Messages:
    13,546
    Matt, my good friend's Husky ate lightbulbs AND assorted glass Christmas ornaments. Everything came out a-okay :wink:.
     
  10. pythonjohn

    pythonjohn New Member Supporting Member

    Messages:
    11,533
    State:
    F L A Swamps
    Ralph Waldo Emerson was probalaly right in the dogs case.
     
  11. Pennsylvaniacatchaser

    Pennsylvaniacatchaser Well-Known Member

    Messages:
    11,341
    State:
    Sarver, Pa
    I have a Black Lab that's 4 years old and she has eaten (and rolled) in many things. She hasn't done a light bulb yet but did eat a pile of horse crap one day!:eek:oooh: :eek:oooh: :eek:oooh: :angry: :angry: :angry: What the hell could possibly make a pile of crap taste good!:crazy:
     
  12. Cheryl

    Cheryl Well-Known Member

    Messages:
    5,010
    State:
    TN
    Dogs aren't the only ones that eat strange things. The word 'pica' defined in pet terms or people too I suppose:

    pi·ca 2 Pronunciation (pk)
    n.
    An abnormal craving or appetite for nonfood substances, such as dirt, paint, or clay.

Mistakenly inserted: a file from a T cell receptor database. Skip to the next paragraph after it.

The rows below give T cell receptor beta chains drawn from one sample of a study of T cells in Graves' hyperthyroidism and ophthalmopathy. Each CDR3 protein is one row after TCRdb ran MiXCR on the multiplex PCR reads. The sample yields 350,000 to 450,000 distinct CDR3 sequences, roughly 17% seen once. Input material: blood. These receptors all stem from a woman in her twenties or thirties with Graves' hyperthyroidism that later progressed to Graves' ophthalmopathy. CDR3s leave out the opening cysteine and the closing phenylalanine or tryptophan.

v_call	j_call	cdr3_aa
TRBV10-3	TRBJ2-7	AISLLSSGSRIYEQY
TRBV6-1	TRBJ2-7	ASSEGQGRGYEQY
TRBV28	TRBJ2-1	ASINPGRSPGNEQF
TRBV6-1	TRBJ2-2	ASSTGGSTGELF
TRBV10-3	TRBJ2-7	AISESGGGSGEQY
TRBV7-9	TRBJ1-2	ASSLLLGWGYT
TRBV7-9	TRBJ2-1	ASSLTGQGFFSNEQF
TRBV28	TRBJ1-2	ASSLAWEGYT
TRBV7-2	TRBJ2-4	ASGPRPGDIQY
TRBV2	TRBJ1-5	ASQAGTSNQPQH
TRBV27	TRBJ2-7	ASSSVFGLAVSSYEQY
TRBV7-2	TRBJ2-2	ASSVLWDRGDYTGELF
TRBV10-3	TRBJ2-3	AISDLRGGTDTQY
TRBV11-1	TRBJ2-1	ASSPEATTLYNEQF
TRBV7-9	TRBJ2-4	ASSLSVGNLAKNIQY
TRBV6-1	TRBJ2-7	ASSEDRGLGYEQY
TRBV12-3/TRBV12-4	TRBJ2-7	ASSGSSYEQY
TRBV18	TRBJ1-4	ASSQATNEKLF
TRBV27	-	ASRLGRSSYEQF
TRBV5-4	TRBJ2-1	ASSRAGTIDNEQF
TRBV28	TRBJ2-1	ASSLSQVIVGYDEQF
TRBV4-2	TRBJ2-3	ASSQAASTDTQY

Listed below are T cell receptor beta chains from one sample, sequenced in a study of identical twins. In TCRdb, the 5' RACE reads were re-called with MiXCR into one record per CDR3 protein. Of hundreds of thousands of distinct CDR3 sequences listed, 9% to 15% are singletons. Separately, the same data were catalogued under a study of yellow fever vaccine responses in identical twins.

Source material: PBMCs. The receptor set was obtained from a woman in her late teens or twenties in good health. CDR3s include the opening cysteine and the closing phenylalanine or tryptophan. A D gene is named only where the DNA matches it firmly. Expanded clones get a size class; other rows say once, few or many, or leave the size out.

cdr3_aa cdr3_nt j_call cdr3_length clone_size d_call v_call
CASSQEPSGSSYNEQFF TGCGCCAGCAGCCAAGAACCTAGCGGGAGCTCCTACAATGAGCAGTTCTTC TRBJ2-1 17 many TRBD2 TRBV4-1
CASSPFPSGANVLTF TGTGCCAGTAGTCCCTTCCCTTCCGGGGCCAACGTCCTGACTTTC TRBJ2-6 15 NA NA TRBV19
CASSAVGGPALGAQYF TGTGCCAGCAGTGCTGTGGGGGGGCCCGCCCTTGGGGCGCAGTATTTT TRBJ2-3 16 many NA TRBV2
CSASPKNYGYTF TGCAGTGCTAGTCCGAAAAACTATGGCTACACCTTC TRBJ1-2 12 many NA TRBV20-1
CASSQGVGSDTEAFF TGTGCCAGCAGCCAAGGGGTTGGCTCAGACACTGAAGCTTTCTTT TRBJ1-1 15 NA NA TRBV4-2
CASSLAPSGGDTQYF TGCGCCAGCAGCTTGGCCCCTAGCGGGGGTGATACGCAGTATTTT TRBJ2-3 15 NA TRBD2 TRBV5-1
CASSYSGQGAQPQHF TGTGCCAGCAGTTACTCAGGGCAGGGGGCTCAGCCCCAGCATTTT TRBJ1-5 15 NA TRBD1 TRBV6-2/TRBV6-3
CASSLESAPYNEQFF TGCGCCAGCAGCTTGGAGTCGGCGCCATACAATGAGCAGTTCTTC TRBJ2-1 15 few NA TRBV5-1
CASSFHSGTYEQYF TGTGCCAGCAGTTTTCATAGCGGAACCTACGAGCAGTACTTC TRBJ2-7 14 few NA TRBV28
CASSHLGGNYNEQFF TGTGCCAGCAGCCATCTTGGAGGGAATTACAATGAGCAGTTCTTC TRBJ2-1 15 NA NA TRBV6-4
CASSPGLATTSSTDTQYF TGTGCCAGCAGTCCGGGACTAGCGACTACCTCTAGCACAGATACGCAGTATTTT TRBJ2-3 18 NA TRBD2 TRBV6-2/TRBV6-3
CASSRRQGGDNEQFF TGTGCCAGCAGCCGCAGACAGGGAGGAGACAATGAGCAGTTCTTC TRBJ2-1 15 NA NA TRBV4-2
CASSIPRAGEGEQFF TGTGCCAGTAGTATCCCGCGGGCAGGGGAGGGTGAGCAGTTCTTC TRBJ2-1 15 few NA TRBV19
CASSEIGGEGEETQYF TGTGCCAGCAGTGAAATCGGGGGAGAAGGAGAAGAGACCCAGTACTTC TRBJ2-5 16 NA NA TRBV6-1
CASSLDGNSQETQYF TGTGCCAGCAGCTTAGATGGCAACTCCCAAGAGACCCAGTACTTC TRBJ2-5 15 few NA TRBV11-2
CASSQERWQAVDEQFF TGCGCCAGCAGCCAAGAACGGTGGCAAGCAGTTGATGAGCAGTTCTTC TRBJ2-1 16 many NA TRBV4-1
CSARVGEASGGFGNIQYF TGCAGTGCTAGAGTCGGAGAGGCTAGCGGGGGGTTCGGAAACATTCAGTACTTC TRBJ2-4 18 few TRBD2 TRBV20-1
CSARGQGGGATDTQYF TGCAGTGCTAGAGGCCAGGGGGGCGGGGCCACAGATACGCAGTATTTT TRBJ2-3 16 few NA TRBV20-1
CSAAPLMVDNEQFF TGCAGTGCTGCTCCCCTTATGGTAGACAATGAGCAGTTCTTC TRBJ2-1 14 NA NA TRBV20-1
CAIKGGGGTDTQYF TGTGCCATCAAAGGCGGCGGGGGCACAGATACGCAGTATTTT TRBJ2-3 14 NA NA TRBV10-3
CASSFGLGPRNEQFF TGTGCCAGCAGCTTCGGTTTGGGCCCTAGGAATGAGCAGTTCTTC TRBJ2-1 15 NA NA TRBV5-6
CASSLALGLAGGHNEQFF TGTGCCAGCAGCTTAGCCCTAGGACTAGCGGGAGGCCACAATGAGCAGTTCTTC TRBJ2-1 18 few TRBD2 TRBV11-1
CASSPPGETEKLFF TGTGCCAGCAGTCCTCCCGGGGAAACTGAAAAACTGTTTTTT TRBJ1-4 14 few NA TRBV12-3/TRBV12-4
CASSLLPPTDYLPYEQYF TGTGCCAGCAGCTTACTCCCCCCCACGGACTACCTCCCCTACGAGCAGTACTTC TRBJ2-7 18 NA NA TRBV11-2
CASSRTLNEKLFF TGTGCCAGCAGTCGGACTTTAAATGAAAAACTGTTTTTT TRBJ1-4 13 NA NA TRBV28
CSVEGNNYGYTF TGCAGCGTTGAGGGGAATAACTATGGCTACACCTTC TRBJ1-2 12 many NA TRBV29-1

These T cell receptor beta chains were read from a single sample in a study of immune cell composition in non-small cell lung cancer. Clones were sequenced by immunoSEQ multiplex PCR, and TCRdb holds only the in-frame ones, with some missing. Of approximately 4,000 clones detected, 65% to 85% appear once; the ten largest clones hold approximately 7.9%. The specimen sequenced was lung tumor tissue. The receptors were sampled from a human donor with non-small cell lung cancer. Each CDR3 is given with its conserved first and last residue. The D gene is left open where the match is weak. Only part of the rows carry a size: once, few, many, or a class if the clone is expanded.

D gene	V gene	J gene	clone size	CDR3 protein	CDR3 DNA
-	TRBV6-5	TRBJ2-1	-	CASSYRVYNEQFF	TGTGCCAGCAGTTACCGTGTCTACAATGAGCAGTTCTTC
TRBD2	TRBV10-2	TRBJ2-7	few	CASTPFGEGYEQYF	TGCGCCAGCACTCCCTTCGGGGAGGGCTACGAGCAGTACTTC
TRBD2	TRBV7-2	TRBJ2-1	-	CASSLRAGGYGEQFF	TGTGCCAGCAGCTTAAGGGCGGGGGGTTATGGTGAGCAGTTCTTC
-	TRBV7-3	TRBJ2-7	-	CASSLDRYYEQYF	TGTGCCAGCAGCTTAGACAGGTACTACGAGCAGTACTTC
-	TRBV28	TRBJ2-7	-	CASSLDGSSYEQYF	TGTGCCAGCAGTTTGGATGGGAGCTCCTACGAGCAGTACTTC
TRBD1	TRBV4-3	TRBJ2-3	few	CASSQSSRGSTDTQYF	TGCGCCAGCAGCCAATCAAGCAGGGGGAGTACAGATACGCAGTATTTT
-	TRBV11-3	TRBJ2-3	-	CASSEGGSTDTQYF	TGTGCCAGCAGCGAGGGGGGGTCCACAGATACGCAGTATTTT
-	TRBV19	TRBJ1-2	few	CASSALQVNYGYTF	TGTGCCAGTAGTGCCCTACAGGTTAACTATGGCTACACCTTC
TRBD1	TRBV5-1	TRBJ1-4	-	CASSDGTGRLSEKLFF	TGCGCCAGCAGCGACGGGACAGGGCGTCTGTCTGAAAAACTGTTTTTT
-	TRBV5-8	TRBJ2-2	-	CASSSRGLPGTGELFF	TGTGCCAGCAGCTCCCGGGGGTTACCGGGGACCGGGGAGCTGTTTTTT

So it's an eating or desire disorder. You know how some kids eat dirt? Or rocks as one man said his dog did, well that's pica, too.

    In Biology I, II, or III, they taught us that stomach acids could dissolve almost anything. Pretty powerful acids we have in there, so hopefully the animal kingdom has the same type of acids in theirs.

    John Prine ate a Christmas ornament when he was small, and hey, he's still around to sing those great songs at 50 something.

    Good luck with your dog! The bread sounds like a good idea, as most dogs love bread.

    Take care.
    Cheryl

    P.S.

    2. Solvent--the substance which does the dissolving. Water is the most common solvent. More things dissolve in water than in any other solvent. When water is mixed with an acid such as hydrochloric acid (HCl) it can dissolve more things. Hydrochloric acid is stomach acid which dissolves food in digestion. When carbonic acid becomes dissolved in water, it forms a type of acid rain which can dissolve underground pockets of limestone. When the limestone dissolves, the ground above might suddenly collapse to form a sink hole. If water is mixed with a base, it also can dissolve many things.
     
  13. smokey

    smokey New Member

    Messages:
    1,876
    State:
    Tennessee
    I had a dog that ate everything when I left w/o her she ate a bed right thru the mattress, light bulbs, but the most shocking thing she ate was a whole box of shotgun shells.I called the vet. on that one and he told me not to hit her, then he came up with "this too shall pass". BTW the dog lived 17 years. smokey
     
  14. sal_jr

    sal_jr New Member

    Messages:
    1,390
    State:
    Ithaca, MI
    well that was a crappy idea.

    :roll_eyes: :wink: